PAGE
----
You have conquered the CompTIA Security+, and now you are starting the job hunt. You are worried that you have no idea how to use SOC Analyst tools or what they are.
This article will cover the top tools used in the SOC and places to get hands-on experience.
Most of these will be from HackTheBox and TryHackMe because I am familiar with the platforms, and they are the leading providers for cheap online labs at the moment.
If you find any other sites with high-quality labs, please let me know. I would love to share them with the world.
The windows registry isn’t the backbone of Windows. Still, you could argue that the registry hives are the arteries of the Windows anatomy. Instead of controlling the blood flow, the hives control how Windows operates by storing various configurations. But that isn’t all the registry is good for. Both defenders and attackers can make use of the repository for their own ends: the blue team can find forensic artifacts and the red team can create persistence.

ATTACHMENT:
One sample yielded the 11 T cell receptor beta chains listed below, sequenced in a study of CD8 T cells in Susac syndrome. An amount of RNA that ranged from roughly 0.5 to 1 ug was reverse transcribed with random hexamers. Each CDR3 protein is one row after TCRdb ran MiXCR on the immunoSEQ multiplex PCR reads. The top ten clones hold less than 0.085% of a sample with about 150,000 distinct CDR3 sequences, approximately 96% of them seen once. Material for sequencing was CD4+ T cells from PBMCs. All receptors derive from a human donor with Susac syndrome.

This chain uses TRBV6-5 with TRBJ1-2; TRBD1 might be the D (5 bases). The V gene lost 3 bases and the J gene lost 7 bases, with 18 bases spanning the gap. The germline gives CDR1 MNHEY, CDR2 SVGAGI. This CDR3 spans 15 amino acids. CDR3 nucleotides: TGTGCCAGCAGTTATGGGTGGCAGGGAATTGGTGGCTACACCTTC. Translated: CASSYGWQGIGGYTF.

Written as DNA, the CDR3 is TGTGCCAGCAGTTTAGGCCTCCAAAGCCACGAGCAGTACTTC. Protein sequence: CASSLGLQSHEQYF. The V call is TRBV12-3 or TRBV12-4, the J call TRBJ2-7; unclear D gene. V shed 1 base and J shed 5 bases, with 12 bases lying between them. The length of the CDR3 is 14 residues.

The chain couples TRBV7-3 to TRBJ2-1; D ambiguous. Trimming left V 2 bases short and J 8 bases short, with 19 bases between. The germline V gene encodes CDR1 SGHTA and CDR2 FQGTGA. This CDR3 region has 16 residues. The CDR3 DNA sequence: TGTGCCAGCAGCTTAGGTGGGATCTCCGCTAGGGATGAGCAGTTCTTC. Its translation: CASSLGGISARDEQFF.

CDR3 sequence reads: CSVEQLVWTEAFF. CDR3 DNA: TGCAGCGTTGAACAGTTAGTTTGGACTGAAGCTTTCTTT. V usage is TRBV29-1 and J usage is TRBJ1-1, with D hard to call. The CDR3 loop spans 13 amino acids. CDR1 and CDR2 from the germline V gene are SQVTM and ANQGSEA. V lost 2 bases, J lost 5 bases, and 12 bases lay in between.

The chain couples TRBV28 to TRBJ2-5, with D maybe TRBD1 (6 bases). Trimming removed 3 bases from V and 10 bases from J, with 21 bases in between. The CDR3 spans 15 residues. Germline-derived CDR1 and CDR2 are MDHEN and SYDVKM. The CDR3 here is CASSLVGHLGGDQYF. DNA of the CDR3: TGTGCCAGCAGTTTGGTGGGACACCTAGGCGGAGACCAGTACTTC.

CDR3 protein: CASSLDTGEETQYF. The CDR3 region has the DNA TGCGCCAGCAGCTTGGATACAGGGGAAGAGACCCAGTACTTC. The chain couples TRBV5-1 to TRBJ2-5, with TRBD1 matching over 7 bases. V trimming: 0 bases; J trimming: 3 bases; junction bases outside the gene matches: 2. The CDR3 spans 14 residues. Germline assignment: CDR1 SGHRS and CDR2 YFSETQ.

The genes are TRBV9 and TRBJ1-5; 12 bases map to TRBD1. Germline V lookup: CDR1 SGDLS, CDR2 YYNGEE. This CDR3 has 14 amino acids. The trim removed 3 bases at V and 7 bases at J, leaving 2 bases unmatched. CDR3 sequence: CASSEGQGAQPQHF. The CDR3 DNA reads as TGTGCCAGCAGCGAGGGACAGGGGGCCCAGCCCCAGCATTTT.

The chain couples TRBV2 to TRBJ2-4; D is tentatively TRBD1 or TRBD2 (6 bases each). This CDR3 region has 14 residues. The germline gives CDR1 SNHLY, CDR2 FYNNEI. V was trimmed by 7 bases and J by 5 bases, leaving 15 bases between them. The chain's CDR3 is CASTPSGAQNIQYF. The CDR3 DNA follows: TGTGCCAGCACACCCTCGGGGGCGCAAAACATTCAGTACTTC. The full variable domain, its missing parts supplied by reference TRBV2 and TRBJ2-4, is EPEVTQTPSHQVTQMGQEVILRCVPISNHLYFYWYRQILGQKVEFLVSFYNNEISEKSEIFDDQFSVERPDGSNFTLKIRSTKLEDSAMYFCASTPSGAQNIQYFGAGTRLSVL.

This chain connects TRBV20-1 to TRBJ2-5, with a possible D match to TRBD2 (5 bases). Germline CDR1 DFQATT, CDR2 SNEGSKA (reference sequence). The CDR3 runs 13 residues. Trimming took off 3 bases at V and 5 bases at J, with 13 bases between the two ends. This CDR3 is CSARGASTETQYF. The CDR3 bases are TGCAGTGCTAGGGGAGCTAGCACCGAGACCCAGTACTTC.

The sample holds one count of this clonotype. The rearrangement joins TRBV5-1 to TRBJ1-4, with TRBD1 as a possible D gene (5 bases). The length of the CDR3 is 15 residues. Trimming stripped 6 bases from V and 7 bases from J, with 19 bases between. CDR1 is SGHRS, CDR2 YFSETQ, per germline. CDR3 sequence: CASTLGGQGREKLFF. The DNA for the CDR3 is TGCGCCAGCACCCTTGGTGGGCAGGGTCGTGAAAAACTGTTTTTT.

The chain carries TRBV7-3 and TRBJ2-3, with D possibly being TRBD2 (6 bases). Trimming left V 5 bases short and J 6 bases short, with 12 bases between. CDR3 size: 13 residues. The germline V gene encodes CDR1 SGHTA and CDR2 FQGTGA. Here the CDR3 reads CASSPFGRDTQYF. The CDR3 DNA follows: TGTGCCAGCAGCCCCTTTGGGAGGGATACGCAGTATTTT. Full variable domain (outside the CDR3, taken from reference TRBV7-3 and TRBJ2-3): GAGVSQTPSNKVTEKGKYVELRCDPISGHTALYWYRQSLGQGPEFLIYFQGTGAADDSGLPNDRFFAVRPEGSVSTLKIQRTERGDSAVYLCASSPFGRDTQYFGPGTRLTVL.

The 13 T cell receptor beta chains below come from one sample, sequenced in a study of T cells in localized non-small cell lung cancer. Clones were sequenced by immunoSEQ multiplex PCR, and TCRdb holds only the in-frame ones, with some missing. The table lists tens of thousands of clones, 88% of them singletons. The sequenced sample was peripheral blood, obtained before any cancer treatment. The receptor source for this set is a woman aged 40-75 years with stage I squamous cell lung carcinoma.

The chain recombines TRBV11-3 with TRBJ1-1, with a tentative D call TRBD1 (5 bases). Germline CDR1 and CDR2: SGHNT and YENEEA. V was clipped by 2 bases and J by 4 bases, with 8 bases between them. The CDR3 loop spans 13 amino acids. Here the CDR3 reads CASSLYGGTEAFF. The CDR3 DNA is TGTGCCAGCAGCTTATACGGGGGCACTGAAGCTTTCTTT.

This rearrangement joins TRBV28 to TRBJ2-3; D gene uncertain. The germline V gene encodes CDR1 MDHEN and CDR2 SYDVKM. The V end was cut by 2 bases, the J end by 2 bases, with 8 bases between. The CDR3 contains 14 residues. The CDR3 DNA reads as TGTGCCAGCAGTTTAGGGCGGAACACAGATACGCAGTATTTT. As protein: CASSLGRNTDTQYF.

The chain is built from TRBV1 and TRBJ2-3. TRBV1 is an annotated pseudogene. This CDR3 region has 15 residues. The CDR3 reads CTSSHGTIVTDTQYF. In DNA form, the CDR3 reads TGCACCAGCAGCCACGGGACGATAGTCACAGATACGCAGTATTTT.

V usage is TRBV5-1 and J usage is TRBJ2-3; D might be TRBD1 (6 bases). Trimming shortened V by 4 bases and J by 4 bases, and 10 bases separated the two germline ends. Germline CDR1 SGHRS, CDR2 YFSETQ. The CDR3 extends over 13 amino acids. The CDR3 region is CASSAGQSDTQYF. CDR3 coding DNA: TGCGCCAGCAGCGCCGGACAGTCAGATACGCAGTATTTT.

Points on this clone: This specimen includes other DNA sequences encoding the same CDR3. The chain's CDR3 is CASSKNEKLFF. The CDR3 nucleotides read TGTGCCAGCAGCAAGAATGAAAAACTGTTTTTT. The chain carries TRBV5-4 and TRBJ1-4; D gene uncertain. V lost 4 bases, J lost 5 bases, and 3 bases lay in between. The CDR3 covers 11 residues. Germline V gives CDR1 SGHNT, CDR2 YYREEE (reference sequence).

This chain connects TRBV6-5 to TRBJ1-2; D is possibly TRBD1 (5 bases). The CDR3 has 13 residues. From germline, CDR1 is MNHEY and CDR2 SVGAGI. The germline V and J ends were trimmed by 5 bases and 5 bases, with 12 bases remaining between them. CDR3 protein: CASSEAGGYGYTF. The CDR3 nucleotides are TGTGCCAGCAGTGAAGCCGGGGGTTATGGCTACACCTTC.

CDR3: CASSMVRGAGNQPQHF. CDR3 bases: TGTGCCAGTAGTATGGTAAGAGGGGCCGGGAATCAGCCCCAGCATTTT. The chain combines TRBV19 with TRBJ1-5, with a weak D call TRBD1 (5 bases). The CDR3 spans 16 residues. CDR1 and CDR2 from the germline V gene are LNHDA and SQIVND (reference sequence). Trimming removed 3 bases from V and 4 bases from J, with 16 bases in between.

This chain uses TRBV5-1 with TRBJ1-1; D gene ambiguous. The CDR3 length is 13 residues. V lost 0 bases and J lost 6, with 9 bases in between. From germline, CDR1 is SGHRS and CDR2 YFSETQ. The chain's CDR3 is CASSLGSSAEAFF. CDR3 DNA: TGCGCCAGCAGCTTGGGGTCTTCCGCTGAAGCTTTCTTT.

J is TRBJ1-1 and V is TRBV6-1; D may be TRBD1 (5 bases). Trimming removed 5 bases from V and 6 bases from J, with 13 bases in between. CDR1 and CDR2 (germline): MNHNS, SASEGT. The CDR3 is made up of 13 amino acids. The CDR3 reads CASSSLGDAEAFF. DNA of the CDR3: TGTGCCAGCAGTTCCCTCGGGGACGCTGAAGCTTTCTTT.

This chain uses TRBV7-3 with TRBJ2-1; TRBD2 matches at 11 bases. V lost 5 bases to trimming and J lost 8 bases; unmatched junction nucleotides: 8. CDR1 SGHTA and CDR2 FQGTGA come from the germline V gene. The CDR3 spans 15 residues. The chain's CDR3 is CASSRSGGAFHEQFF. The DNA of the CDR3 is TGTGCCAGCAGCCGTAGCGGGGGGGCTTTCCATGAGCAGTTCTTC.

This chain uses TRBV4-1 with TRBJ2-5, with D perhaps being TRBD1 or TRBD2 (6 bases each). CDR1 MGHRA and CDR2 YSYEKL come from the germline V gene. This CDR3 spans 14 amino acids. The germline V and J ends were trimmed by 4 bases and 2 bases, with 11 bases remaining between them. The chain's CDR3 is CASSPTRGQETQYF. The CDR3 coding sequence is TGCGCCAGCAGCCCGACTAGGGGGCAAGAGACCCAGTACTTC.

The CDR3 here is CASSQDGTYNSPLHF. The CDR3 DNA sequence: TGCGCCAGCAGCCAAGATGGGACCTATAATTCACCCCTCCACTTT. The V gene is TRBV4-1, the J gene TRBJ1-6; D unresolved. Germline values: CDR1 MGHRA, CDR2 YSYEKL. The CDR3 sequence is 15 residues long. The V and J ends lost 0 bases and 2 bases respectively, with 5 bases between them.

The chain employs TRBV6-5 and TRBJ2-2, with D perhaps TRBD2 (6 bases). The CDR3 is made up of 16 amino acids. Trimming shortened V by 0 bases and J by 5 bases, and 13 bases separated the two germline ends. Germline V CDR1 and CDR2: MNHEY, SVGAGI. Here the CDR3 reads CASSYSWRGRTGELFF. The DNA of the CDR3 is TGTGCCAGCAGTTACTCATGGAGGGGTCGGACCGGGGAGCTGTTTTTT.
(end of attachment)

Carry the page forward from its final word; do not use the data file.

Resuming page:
In this blog, we explore the architecture of the Windows 10 Registry and what it means to an infosec practitioner.
Today, I brushed up on my malware analysis and found a fantastic resource for those wanting to learn about malware analysis. Like many things in information security, malware analysis is a culmination of many skillsets. Due to the requirement of all these skills, the topic seems a little unapproachable.
Luckily one of the excellent instructors over at SANs institute, Lenny Zeltser, gave a talk last year at RSA titled “Practical Malware Analysis Essentials for Incident Responders.”
This post will summarise the video content with a little input from my own experiences but, I encourage you to follow the link to the video for a fantastic primer on malware analysis by the always entertaining Lenny Zeltser.